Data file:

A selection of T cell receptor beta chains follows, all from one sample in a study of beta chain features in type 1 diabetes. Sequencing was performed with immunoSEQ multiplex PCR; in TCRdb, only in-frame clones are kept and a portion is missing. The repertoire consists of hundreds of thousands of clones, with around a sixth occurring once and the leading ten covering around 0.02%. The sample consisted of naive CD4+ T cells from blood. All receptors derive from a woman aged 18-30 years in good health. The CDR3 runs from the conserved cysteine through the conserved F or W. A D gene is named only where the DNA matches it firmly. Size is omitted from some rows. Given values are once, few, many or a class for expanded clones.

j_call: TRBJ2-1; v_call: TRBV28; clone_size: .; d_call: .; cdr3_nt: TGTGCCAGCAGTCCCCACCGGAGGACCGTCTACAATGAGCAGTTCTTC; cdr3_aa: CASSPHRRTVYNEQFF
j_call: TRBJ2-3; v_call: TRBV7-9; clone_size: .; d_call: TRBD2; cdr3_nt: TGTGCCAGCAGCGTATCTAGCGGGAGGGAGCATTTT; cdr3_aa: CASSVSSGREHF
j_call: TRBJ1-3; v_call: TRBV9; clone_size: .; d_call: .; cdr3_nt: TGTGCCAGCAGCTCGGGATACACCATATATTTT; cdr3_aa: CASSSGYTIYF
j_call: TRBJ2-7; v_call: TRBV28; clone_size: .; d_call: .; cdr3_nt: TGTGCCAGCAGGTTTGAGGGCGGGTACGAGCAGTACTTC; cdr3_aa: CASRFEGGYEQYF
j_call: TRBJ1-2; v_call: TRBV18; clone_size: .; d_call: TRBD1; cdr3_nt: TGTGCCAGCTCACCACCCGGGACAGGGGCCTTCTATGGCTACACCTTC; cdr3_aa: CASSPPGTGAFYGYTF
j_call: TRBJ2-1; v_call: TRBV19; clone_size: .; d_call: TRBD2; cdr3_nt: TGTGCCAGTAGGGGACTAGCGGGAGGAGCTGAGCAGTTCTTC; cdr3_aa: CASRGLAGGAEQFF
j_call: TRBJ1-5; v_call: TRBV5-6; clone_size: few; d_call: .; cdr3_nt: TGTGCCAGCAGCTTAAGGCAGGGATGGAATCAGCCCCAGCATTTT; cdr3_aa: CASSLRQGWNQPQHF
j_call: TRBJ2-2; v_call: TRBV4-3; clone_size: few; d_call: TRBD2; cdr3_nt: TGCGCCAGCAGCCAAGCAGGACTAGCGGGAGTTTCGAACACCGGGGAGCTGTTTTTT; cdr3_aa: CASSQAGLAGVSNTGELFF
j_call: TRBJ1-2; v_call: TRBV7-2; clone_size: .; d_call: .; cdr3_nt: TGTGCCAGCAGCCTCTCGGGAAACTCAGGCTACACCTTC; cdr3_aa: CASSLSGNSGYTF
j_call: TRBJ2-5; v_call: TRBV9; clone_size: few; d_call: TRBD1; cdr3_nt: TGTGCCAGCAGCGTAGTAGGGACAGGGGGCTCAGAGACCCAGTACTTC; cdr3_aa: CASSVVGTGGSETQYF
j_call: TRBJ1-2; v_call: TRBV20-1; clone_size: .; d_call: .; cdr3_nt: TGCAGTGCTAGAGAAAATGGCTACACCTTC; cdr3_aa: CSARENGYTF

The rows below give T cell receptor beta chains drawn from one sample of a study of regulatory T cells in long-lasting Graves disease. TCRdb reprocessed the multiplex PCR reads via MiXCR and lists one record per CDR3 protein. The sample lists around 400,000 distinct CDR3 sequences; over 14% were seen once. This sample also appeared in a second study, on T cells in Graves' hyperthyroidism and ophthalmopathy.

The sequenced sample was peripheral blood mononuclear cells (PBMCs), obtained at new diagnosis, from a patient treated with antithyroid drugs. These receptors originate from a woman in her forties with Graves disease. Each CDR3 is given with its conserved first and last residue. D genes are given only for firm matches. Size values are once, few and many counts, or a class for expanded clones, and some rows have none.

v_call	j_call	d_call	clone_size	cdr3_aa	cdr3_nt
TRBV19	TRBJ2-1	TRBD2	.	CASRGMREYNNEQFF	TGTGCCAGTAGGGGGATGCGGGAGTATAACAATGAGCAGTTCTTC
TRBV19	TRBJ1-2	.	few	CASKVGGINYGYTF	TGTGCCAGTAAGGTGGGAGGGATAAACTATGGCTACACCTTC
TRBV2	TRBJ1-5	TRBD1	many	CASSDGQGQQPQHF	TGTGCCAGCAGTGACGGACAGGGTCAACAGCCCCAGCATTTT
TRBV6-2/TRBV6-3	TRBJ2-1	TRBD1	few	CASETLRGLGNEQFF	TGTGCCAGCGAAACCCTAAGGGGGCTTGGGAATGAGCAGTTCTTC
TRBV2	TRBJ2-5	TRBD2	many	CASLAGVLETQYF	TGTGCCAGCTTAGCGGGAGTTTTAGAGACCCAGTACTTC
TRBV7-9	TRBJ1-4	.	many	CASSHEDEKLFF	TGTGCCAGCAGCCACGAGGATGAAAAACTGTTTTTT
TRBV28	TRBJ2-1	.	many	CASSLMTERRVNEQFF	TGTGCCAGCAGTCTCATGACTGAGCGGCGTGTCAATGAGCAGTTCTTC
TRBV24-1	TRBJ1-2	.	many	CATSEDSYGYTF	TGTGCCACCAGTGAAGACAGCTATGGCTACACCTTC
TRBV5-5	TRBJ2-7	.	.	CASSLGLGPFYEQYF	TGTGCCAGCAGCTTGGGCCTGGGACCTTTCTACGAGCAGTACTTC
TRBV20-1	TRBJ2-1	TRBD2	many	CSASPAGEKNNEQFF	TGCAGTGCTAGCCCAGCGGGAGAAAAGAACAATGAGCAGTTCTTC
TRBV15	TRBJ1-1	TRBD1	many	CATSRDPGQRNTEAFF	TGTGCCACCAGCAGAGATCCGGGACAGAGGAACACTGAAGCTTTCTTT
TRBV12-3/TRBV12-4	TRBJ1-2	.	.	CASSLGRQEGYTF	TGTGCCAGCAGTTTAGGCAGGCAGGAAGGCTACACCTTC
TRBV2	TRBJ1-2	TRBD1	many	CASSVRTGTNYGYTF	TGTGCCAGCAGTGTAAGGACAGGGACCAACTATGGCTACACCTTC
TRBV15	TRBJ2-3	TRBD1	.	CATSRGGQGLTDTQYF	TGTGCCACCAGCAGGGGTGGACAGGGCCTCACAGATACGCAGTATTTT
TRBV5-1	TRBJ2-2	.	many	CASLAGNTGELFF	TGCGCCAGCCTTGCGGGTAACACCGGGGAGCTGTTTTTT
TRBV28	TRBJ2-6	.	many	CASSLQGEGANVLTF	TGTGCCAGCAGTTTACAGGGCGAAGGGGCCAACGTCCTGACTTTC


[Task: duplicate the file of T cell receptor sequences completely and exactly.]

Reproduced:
A selection of T cell receptor beta chains follows, all from one sample in a study of beta chain features in type 1 diabetes. Sequencing was performed with immunoSEQ multiplex PCR; in TCRdb, only in-frame clones are kept and a portion is missing. The repertoire consists of hundreds of thousands of clones, with around a sixth occurring once and the leading ten covering around 0.02%. The sample consisted of naive CD4+ T cells from blood. All receptors derive from a woman aged 18-30 years in good health. The CDR3 runs from the conserved cysteine through the conserved F or W. A D gene is named only where the DNA matches it firmly. Size is omitted from some rows. Given values are once, few, many or a class for expanded clones.

j_call: TRBJ2-1; v_call: TRBV28; clone_size: .; d_call: .; cdr3_nt: TGTGCCAGCAGTCCCCACCGGAGGACCGTCTACAATGAGCAGTTCTTC; cdr3_aa: CASSPHRRTVYNEQFF
j_call: TRBJ2-3; v_call: TRBV7-9; clone_size: .; d_call: TRBD2; cdr3_nt: TGTGCCAGCAGCGTATCTAGCGGGAGGGAGCATTTT; cdr3_aa: CASSVSSGREHF
j_call: TRBJ1-3; v_call: TRBV9; clone_size: .; d_call: .; cdr3_nt: TGTGCCAGCAGCTCGGGATACACCATATATTTT; cdr3_aa: CASSSGYTIYF
j_call: TRBJ2-7; v_call: TRBV28; clone_size: .; d_call: .; cdr3_nt: TGTGCCAGCAGGTTTGAGGGCGGGTACGAGCAGTACTTC; cdr3_aa: CASRFEGGYEQYF
j_call: TRBJ1-2; v_call: TRBV18; clone_size: .; d_call: TRBD1; cdr3_nt: TGTGCCAGCTCACCACCCGGGACAGGGGCCTTCTATGGCTACACCTTC; cdr3_aa: CASSPPGTGAFYGYTF
j_call: TRBJ2-1; v_call: TRBV19; clone_size: .; d_call: TRBD2; cdr3_nt: TGTGCCAGTAGGGGACTAGCGGGAGGAGCTGAGCAGTTCTTC; cdr3_aa: CASRGLAGGAEQFF
j_call: TRBJ1-5; v_call: TRBV5-6; clone_size: few; d_call: .; cdr3_nt: TGTGCCAGCAGCTTAAGGCAGGGATGGAATCAGCCCCAGCATTTT; cdr3_aa: CASSLRQGWNQPQHF
j_call: TRBJ2-2; v_call: TRBV4-3; clone_size: few; d_call: TRBD2; cdr3_nt: TGCGCCAGCAGCCAAGCAGGACTAGCGGGAGTTTCGAACACCGGGGAGCTGTTTTTT; cdr3_aa: CASSQAGLAGVSNTGELFF
j_call: TRBJ1-2; v_call: TRBV7-2; clone_size: .; d_call: .; cdr3_nt: TGTGCCAGCAGCCTCTCGGGAAACTCAGGCTACACCTTC; cdr3_aa: CASSLSGNSGYTF
j_call: TRBJ2-5; v_call: TRBV9; clone_size: few; d_call: TRBD1; cdr3_nt: TGTGCCAGCAGCGTAGTAGGGACAGGGGGCTCAGAGACCCAGTACTTC; cdr3_aa: CASSVVGTGGSETQYF
j_call: TRBJ1-2; v_call: TRBV20-1; clone_size: .; d_call: .; cdr3_nt: TGCAGTGCTAGAGAAAATGGCTACACCTTC; cdr3_aa: CSARENGYTF

The rows below give T cell receptor beta chains drawn from one sample of a study of regulatory T cells in long-lasting Graves disease. TCRdb reprocessed the multiplex PCR reads via MiXCR and lists one record per CDR3 protein. The sample lists around 400,000 distinct CDR3 sequences; over 14% were seen once. This sample also appeared in a second study, on T cells in Graves' hyperthyroidism and ophthalmopathy.

The sequenced sample was peripheral blood mononuclear cells (PBMCs), obtained at new diagnosis, from a patient treated with antithyroid drugs. These receptors originate from a woman in her forties with Graves disease. Each CDR3 is given with its conserved first and last residue. D genes are given only for firm matches. Size values are once, few and many counts, or a class for expanded clones, and some rows have none.

v_call	j_call	d_call	clone_size	cdr3_aa	cdr3_nt
TRBV19	TRBJ2-1	TRBD2	.	CASRGMREYNNEQFF	TGTGCCAGTAGGGGGATGCGGGAGTATAACAATGAGCAGTTCTTC
TRBV19	TRBJ1-2	.	few	CASKVGGINYGYTF	TGTGCCAGTAAGGTGGGAGGGATAAACTATGGCTACACCTTC
TRBV2	TRBJ1-5	TRBD1	many	CASSDGQGQQPQHF	TGTGCCAGCAGTGACGGACAGGGTCAACAGCCCCAGCATTTT
TRBV6-2/TRBV6-3	TRBJ2-1	TRBD1	few	CASETLRGLGNEQFF	TGTGCCAGCGAAACCCTAAGGGGGCTTGGGAATGAGCAGTTCTTC
TRBV2	TRBJ2-5	TRBD2	many	CASLAGVLETQYF	TGTGCCAGCTTAGCGGGAGTTTTAGAGACCCAGTACTTC
TRBV7-9	TRBJ1-4	.	many	CASSHEDEKLFF	TGTGCCAGCAGCCACGAGGATGAAAAACTGTTTTTT
TRBV28	TRBJ2-1	.	many	CASSLMTERRVNEQFF	TGTGCCAGCAGTCTCATGACTGAGCGGCGTGTCAATGAGCAGTTCTTC
TRBV24-1	TRBJ1-2	.	many	CATSEDSYGYTF	TGTGCCACCAGTGAAGACAGCTATGGCTACACCTTC
TRBV5-5	TRBJ2-7	.	.	CASSLGLGPFYEQYF	TGTGCCAGCAGCTTGGGCCTGGGACCTTTCTACGAGCAGTACTTC
TRBV20-1	TRBJ2-1	TRBD2	many	CSASPAGEKNNEQFF	TGCAGTGCTAGCCCAGCGGGAGAAAAGAACAATGAGCAGTTCTTC
TRBV15	TRBJ1-1	TRBD1	many	CATSRDPGQRNTEAFF	TGTGCCACCAGCAGAGATCCGGGACAGAGGAACACTGAAGCTTTCTTT
TRBV12-3/TRBV12-4	TRBJ1-2	.	.	CASSLGRQEGYTF	TGTGCCAGCAGTTTAGGCAGGCAGGAAGGCTACACCTTC
TRBV2	TRBJ1-2	TRBD1	many	CASSVRTGTNYGYTF	TGTGCCAGCAGTGTAAGGACAGGGACCAACTATGGCTACACCTTC
TRBV15	TRBJ2-3	TRBD1	.	CATSRGGQGLTDTQYF	TGTGCCACCAGCAGGGGTGGACAGGGCCTCACAGATACGCAGTATTTT
TRBV5-1	TRBJ2-2	.	many	CASLAGNTGELFF	TGCGCCAGCCTTGCGGGTAACACCGGGGAGCTGTTTTTT
TRBV28	TRBJ2-6	.	many	CASSLQGEGANVLTF	TGTGCCAGCAGTTTACAGGGCGAAGGGGCCAACGTCCTGACTTTC